PARIS — A year after the deaths of two teenagers here triggered weeks of arson and rioting, residents and authorities worry that disaffected youths are poised for a new cycle of violence.
In recent days, hoodlums set fire to four buses. Other incidents of arson and ambushes on police have accelerated in the last several weeks.
The attacks suggest that the anger and frustration of impoverished youths have yet to dissipate, and that measures by the French government have been insufficient, said people who work and live in the suburbs of Paris.
The conditions are ripe for a repetition of the mayhem that began Oct. 27, 2005.
"If someone were killed, that would set it off," said Bruno Pommard, a retired SWAT officer who directs a nonprofit agency for children in CorbeilEssonnes and other volatile areas of France. "It's simmering."
The attacks Wednesday and Thursday on buses followed the same pattern: Young men, their faces partially masked, boarded buses, forced passengers off, doused the vehicles with gasoline and set them on fire. In one case the bus was empty. A bus also was torched over the weekend.
In a least one instance, the young men were armed. Even at the height of last year's riots, it was rare to see anyone with a firearm.
"There is obviously a copycat phenomenon between these bus attacks," said David Sukli, the director of public security in Seine-Saint-Denis, one of the suburbs where a bus was burned after midnight Thursday. "The media coverage of the first incident in Essonnes probably contributed to giving ideas to those youths."
Last weekend, police were attacked in Aulnay-sous-Bois, one of the turbulent suburbs northeast of Paris.
Police had responded to an explosion, and 15 youths descended on them throwing stones and Molotov cocktails. A 17-year-old was arrested.
A few days earlier, an attack left one policeman in need of stitches.
It was a year ago today that two youths apparently trying to escape police were electrocuted when they ran into an electrical transformer station in Clichy-sous-Bois. The incident set off three weeks of violence that spread from the capital across France and resulted in thousands of cars burned and some shops vandalized.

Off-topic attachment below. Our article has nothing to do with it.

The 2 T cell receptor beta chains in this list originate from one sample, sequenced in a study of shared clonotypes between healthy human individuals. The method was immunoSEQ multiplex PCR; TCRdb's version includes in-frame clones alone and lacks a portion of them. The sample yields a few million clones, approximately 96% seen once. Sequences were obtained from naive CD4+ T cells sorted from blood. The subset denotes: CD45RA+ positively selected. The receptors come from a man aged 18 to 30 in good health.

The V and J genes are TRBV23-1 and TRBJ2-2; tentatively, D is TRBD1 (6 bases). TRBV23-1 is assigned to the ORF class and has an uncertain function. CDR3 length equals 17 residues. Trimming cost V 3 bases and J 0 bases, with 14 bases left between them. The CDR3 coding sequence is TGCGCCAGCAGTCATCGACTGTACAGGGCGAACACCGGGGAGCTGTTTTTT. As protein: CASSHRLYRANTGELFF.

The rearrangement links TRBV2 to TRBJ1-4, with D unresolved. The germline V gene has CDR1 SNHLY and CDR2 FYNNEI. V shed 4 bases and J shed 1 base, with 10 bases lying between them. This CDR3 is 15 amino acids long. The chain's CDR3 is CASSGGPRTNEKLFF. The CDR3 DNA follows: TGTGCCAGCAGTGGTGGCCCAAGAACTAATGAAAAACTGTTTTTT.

Long-held resentment of the police and of French attitudes toward immigrants burst into the open. The majority of those rioting were the French-born children of immigrants from northern and sub-Saharan Africa, most of them Muslim.
There will be memorial events today in Clichy-sous-Bois to honor the two teens who died last year, and to allow people a forum to grieve and to discuss the community's troubles. The French government has tried to improve job opportunities, and it has injected money into nonprofit organizations that work in destitute areas.
This year's violence has been treated gingerly by politicians, who are in the early stages of an election campaign. The first round of the presidential election will be held April 22.
Last year, comments by Interior Minister Nicolas Sarkozy, who referred to hoodlums in the suburbs as racaille, which means rabble or thugs, became a rallying cry for angry youths.
On Thursday, the French government promised law and order, but also pledged a greater effort to improve the impoverished and isolated suburbs.
Prime Minister Dominique de Villepin said the recent attacks "should lead to an immediate response."
"We cannot accept the unacceptable," he told reporters in the northern suburb of Cergy-Pontoise. "There will be arrests.... That is our responsibility."
He repeated the government's insistence that law enforcement authorities rid France of areas where gangs operate with impunity.
But the prime minister said efforts should be directed to revitalize troubled neighborhoods.
Defense Minister Michele Alliot-Marie, considering a run for the presidency, said in a television interview that the attacks demonstrated "a desire to kill."
"Some individuals are looking for provocations, and sometimes go further," she said.
But she acknowledged that people facing unemployment and living in overcrowded housing projects had "trouble finding their place" in society.
Cars are regularly torched in France's poor suburbs, but attacks on buses are rare.
In the first six months of this year, about 21,000 cars were burned and 2,882 attacks were reported against police, fire and ambulance services, the domestic intelligence agency Renseignements Generaux told French news agencies.